A similar situation: you want to know what’s going on in your friend’s mind. But even if you ask them and they tell you, there will always be a gap in understanding between you two. They may not even know what they’re thinking themselves.
Hannah ran in first. She would have done it regardless, but there’s something about the full moon or the beginning of the new school year that makes the students here feel more adventurous — because if not now, then when? I don’t think I would have jumped into the ocean at midnight on a regular day.
If you’re going to jump into the salt water with your clothes on though, do be ready for all the chafing on your legs as you go back up the hill. As you bear that soggy underwear and start to shiver from the cold, you may ask yourself: “Was it all worth it?”
I think it was.
(And it was definitely worth the cough I got soon afterward).
An empty bottle of wine lies in the bottom left corner of the closet. I stashed it there two years ago and had forgotten all about it until now, when I was cleaning out the room.
I still recognize it. It’s the same bottle my friend and I shared on the second-to-last day of freshman year. I finished my exams and she didn’t, but we drank it anyway. Moscato, because we both had a sweet tooth and didn’t know any better.
What’s curious is that I lugged the empty bottle from San Diego the entire ten hours back home to San José, when I could have just put it in the recycling bin and leave with the memory only. Is it the fear that if I throw the bottle away, I’d throw away my memory of the night, too?
The bottle is still there. I’ll peel the label off, keep that as a souvenir, and then recycle the rest — a compromise.
Shortly before school ended I had a conversation with Geoffrey on the bench by Ledden Auditorium instead of going to class. We met a few years earlier. He would tutor me in the AP&M (Applied Physics and Mathematics) basement, and if it weren’t for him I would have flunked out of calculus my first year. He’s a Ph.D. student now and I’m still an undergrad, but we enjoy the same benches and beaches and books, and we bump into each other from time to time.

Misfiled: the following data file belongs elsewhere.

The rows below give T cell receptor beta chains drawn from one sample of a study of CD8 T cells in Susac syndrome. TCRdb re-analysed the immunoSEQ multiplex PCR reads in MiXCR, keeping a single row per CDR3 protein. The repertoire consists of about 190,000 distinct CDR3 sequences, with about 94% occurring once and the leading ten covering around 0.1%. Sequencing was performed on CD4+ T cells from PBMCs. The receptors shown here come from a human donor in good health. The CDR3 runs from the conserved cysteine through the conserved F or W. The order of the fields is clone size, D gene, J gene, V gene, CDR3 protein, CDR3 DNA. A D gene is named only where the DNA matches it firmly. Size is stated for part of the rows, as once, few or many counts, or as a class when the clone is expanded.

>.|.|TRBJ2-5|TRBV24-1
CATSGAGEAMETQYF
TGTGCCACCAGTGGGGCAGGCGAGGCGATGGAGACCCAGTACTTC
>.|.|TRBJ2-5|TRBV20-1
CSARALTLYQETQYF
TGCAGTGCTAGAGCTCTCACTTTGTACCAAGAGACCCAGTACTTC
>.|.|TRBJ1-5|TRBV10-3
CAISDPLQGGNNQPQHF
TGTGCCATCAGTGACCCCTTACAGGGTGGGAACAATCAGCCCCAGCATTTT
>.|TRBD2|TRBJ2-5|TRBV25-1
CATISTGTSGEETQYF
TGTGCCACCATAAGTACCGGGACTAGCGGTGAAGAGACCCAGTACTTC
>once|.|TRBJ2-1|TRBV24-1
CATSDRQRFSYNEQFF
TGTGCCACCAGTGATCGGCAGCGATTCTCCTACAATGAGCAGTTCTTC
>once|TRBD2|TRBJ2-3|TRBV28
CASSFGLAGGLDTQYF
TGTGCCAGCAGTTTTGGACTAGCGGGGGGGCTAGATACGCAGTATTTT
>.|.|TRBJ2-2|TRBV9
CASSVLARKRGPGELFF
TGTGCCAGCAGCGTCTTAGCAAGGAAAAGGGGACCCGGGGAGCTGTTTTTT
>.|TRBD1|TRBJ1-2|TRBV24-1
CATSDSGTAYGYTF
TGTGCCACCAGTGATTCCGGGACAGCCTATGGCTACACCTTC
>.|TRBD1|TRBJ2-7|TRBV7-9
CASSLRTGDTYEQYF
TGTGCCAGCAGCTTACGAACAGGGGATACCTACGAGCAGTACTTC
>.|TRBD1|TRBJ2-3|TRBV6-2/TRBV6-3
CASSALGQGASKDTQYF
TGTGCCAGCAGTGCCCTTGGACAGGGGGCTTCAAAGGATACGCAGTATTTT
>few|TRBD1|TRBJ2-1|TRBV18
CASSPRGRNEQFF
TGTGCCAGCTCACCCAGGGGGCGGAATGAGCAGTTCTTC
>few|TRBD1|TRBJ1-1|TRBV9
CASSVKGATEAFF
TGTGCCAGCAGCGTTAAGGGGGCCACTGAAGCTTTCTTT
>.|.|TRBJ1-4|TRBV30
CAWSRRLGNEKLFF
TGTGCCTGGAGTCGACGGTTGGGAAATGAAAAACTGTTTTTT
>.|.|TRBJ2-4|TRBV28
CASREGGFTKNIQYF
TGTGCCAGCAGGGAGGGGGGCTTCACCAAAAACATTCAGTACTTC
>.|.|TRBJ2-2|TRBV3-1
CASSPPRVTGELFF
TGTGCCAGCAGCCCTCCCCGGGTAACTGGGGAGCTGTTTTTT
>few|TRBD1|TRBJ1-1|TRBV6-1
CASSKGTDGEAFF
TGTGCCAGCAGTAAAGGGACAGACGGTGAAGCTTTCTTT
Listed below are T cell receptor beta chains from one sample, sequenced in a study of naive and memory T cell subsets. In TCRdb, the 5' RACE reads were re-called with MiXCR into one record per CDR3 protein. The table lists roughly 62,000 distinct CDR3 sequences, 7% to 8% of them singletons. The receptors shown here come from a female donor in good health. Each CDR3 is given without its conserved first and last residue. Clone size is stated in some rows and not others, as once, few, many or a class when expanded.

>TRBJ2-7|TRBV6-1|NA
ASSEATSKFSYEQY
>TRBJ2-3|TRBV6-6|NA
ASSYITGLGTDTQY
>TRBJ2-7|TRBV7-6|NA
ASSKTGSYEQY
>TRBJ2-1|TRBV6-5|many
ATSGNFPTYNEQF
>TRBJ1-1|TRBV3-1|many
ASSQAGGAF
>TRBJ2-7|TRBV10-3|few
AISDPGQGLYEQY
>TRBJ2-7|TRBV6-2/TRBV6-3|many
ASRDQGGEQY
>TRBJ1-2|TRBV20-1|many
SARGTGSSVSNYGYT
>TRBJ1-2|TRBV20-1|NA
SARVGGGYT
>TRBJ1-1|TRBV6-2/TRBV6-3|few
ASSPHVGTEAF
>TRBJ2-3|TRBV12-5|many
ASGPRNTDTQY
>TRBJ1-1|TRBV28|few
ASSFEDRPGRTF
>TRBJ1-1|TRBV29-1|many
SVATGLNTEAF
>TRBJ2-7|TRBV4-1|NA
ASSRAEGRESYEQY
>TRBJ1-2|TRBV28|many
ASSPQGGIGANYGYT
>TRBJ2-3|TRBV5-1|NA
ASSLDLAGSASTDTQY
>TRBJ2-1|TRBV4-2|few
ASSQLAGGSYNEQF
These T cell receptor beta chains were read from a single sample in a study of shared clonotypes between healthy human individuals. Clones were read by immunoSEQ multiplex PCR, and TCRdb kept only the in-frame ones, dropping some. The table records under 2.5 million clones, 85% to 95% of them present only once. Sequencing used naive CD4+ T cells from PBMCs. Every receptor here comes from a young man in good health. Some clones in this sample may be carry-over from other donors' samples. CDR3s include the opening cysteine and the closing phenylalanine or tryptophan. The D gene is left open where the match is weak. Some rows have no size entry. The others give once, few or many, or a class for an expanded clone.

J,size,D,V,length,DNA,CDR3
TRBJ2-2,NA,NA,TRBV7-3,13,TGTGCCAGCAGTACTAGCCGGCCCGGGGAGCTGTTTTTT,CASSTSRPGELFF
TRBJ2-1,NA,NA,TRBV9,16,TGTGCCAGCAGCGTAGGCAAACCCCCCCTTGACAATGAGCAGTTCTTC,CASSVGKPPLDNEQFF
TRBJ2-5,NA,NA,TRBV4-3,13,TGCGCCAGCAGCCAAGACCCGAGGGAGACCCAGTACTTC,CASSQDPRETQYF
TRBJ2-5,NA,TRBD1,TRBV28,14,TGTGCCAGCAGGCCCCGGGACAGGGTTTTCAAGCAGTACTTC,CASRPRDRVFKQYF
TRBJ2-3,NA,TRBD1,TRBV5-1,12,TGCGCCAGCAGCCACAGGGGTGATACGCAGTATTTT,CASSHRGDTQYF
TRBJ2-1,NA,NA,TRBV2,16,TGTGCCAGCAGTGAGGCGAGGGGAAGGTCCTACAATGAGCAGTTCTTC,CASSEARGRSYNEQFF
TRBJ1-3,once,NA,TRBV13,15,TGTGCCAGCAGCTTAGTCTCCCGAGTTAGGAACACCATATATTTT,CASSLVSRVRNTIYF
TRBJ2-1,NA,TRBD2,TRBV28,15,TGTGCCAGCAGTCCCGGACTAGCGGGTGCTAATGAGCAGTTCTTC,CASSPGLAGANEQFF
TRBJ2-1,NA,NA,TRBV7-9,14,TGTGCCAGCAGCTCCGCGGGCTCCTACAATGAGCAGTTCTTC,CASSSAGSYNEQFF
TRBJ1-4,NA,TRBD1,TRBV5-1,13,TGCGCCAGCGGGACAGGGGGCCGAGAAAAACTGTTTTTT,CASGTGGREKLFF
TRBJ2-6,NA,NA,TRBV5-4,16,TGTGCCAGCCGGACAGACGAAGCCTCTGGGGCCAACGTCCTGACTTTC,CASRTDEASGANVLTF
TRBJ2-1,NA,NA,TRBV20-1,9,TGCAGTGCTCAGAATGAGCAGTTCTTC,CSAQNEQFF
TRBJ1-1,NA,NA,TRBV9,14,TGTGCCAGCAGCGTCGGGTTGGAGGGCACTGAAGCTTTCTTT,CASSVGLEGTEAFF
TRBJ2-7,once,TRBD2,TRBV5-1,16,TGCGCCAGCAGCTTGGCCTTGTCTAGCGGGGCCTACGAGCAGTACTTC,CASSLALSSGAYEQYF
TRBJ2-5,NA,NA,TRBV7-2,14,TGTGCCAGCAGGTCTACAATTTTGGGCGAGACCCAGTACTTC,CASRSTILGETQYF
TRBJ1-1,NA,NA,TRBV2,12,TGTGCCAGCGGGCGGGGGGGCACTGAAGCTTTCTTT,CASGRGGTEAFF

Skipping lecture runs contrary to the good-student-role, but I also remembered to keep it in perspective. There’s more to enjoy and learn from lingering on the bench with a good person instead of rushing from lecture to lecture, so I could cram a few extra facts I’d soon forget.
We talked about summer, among other things.
Summers are some of the best times of personal growth. You have time to reflect and take stock of all that you’ve done throughout the year. Am I going where I want to go? What are my priorities? Do my actions align with what I consider important to me? and other questions that often get buried in everyday busy work.
Also important is to cherish the current summer we have. There are really only a limited number of “true” restful, even idle summers in life. After I graduate (next year, eek!) there’s probably not going to be another summer when I can just stick my head in the clouds all day — unless I decide to go into academia. As for Geoffrey, he’s going on a cross-continental (the way he described it) road trip from California to New York and back over the summer, with a good friend from his exchange year. He says if he survives he’ll come back with good stories.
When I finally said goodbye, Geoffrey said: “I’m glad you stayed around as long as you did.” Me, too.
30 minutes late. Too late to sneak in without a sound or people looking, but I went in the lecture hall anyway.